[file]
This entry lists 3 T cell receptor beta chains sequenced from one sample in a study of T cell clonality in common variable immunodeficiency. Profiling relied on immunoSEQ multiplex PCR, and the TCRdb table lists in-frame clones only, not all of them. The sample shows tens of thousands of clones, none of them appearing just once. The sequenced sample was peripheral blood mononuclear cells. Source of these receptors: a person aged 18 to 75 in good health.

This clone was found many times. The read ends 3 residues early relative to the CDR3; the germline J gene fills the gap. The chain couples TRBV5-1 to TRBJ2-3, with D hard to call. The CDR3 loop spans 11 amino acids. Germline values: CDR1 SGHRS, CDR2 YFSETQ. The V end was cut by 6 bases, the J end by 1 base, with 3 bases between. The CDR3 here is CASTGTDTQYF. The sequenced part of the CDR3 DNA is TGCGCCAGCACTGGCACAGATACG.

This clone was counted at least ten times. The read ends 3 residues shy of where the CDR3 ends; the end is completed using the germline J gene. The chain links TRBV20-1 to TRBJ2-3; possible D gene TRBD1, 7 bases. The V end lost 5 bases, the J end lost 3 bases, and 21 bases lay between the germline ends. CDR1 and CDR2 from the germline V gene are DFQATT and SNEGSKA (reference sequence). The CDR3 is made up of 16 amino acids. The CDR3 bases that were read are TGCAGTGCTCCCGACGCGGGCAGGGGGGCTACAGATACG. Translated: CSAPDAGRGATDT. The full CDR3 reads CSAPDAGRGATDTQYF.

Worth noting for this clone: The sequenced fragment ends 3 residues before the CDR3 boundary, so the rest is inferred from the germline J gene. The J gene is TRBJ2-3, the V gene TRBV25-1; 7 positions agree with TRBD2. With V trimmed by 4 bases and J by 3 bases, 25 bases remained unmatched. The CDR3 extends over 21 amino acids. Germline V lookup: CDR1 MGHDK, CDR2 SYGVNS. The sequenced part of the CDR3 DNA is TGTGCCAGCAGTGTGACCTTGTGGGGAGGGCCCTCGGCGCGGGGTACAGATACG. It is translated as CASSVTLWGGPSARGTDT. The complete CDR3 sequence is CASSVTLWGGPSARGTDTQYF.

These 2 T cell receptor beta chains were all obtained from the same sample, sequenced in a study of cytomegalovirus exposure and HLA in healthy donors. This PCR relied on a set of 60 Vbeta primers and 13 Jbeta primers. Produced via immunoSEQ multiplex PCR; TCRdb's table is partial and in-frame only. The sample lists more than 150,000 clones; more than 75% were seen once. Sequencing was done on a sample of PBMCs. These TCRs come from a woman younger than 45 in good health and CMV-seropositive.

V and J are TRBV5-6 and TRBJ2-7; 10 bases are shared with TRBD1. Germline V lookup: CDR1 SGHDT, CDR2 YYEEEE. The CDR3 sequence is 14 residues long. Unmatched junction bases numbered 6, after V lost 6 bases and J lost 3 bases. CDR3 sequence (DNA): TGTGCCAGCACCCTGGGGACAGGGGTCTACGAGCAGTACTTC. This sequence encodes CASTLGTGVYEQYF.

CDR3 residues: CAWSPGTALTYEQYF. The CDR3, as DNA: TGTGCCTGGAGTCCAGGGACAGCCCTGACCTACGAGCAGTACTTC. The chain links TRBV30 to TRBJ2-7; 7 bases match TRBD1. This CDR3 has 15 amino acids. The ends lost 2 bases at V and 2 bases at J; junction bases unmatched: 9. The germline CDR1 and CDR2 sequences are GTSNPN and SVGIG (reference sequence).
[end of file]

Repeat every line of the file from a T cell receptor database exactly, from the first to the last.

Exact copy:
This entry lists 3 T cell receptor beta chains sequenced from one sample in a study of T cell clonality in common variable immunodeficiency. Profiling relied on immunoSEQ multiplex PCR, and the TCRdb table lists in-frame clones only, not all of them. The sample shows tens of thousands of clones, none of them appearing just once. The sequenced sample was peripheral blood mononuclear cells. Source of these receptors: a person aged 18 to 75 in good health.

This clone was found many times. The read ends 3 residues early relative to the CDR3; the germline J gene fills the gap. The chain couples TRBV5-1 to TRBJ2-3, with D hard to call. The CDR3 loop spans 11 amino acids. Germline values: CDR1 SGHRS, CDR2 YFSETQ. The V end was cut by 6 bases, the J end by 1 base, with 3 bases between. The CDR3 here is CASTGTDTQYF. The sequenced part of the CDR3 DNA is TGCGCCAGCACTGGCACAGATACG.

This clone was counted at least ten times. The read ends 3 residues shy of where the CDR3 ends; the end is completed using the germline J gene. The chain links TRBV20-1 to TRBJ2-3; possible D gene TRBD1, 7 bases. The V end lost 5 bases, the J end lost 3 bases, and 21 bases lay between the germline ends. CDR1 and CDR2 from the germline V gene are DFQATT and SNEGSKA (reference sequence). The CDR3 is made up of 16 amino acids. The CDR3 bases that were read are TGCAGTGCTCCCGACGCGGGCAGGGGGGCTACAGATACG. Translated: CSAPDAGRGATDT. The full CDR3 reads CSAPDAGRGATDTQYF.

Worth noting for this clone: The sequenced fragment ends 3 residues before the CDR3 boundary, so the rest is inferred from the germline J gene. The J gene is TRBJ2-3, the V gene TRBV25-1; 7 positions agree with TRBD2. With V trimmed by 4 bases and J by 3 bases, 25 bases remained unmatched. The CDR3 extends over 21 amino acids. Germline V lookup: CDR1 MGHDK, CDR2 SYGVNS. The sequenced part of the CDR3 DNA is TGTGCCAGCAGTGTGACCTTGTGGGGAGGGCCCTCGGCGCGGGGTACAGATACG. It is translated as CASSVTLWGGPSARGTDT. The complete CDR3 sequence is CASSVTLWGGPSARGTDTQYF.

These 2 T cell receptor beta chains were all obtained from the same sample, sequenced in a study of cytomegalovirus exposure and HLA in healthy donors. This PCR relied on a set of 60 Vbeta primers and 13 Jbeta primers. Produced via immunoSEQ multiplex PCR; TCRdb's table is partial and in-frame only. The sample lists more than 150,000 clones; more than 75% were seen once. Sequencing was done on a sample of PBMCs. These TCRs come from a woman younger than 45 in good health and CMV-seropositive.

V and J are TRBV5-6 and TRBJ2-7; 10 bases are shared with TRBD1. Germline V lookup: CDR1 SGHDT, CDR2 YYEEEE. The CDR3 sequence is 14 residues long. Unmatched junction bases numbered 6, after V lost 6 bases and J lost 3 bases. CDR3 sequence (DNA): TGTGCCAGCACCCTGGGGACAGGGGTCTACGAGCAGTACTTC. This sequence encodes CASTLGTGVYEQYF.

CDR3 residues: CAWSPGTALTYEQYF. The CDR3, as DNA: TGTGCCTGGAGTCCAGGGACAGCCCTGACCTACGAGCAGTACTTC. The chain links TRBV30 to TRBJ2-7; 7 bases match TRBD1. This CDR3 has 15 amino acids. The ends lost 2 bases at V and 2 bases at J; junction bases unmatched: 9. The germline CDR1 and CDR2 sequences are GTSNPN and SVGIG (reference sequence).